Will your sessions be paid for by your medical aid?
When prospective clients contact my Cape Town based psychology practice for the first time, we invariable bring up the topic of medical aid payment. For clients on medical aids, the question I get gets asked is – "will my psychotherapy treatment be covered by my medical aid"?
There are a number of aspects to this that you will need to clarify before a definite answer can be given, for example:
1. Is the psychologist, counsellor or coach registered with the Health Professions' Council and with the Board of Healthcare Funders (BHF)?
Only professionally registered psychologists and psychological counsellors can claim from medical aids.
2. Is the registered psychologist, counsellor or coach charging medical aid (BHF) rates?
3. Does the psychologist or counsellor require you to pay upfront for your sessions and then for you to claim back the fee from your medical aid, or are they prepared to submit directly to the medical aid on your behalf?
4. Do you have sufficient funds in your medical aid account to cover number of psychology sessions required?
Each medical aid has its own benefit structure – some have a savings component for all out of hospital medical treatment, with psychology and psychotherapy treatment coming out of this "pot", while other medical aids have a set annual "ceiling" for psychotherapy (this is the annual amount that is "allowed", once this is exceeded the member has to pay for their psychology sessions themselves). Some medical aid plans, on the other hand are a combination of these two – there is a ceiling for claims but then once a certain amount has been spent on medical expenses above that ceiling, medical aid benefits again kick in.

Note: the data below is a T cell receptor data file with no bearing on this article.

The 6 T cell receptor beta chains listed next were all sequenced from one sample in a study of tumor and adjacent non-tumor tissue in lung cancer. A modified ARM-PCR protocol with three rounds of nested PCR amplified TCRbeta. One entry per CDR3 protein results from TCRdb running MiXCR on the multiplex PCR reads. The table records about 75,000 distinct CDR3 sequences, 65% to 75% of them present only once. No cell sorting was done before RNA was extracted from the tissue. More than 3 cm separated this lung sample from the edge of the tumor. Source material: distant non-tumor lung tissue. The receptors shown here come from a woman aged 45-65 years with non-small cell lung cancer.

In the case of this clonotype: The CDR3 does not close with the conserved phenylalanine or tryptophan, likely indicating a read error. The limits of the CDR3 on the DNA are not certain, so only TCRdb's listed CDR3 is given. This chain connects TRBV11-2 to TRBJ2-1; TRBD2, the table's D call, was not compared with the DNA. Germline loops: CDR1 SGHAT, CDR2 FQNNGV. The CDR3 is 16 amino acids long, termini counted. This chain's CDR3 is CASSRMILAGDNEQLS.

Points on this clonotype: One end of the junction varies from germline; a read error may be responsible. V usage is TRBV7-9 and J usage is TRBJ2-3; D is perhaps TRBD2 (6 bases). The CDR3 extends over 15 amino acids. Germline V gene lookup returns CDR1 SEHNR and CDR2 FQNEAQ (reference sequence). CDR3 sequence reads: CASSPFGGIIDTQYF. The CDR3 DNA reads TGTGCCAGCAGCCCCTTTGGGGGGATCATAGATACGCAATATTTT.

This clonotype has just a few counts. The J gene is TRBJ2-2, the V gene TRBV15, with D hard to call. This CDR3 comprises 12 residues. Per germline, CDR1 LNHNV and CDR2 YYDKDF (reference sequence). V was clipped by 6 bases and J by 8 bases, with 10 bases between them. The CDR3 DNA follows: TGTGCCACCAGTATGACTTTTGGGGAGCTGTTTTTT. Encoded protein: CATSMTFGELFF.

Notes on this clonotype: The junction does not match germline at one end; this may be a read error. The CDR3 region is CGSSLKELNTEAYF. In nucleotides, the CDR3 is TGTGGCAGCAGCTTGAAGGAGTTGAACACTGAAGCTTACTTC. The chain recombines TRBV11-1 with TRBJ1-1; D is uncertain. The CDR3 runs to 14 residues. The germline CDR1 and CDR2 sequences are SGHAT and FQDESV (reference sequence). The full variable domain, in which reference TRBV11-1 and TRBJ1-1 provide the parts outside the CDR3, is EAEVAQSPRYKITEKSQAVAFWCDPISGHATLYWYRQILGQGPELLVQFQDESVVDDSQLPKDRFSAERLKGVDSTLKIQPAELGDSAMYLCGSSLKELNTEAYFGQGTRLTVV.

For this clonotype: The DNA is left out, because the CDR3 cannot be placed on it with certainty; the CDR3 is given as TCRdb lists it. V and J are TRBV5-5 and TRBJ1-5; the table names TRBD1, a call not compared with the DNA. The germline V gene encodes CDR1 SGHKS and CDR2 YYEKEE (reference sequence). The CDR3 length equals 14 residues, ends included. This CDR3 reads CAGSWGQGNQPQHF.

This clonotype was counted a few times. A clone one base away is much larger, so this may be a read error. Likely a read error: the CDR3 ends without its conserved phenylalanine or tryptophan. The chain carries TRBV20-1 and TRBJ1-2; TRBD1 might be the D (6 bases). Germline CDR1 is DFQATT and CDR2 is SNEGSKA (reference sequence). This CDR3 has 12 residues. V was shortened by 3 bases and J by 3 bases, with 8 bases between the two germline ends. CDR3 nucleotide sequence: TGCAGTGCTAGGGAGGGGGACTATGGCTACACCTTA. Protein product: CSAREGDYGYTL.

In order to find out this information, you could contact your medical aid and quote the code 86205 which is the BHF code used for an hour of psychotherapy (which is the usual length for an individual psychology session)
5. Is the diagnostic code the psychologist will be using covered by your medical aid?
For some time the BHF have required health care practitioners to provide diagnostic codes for the treatments and procedures that are undertaken. This is also the case for psychologists. The coding system that is currently used is the ICD 10. When you visit your psychologist for the first time, he/she will do an informal or a formal assessment of your concern or problem, and will be required to note a diagnosis on the statement that is sent to your medical aid.
Some medical aids restrict benefits to particular problems or disorders and may sometimes, therefore, refuse to pay for certain types of issues. Sometimes, too, medical aids may restrict benefits to certain categories of psychologists, depending on their scope of practice.
This will be a subject for a future post!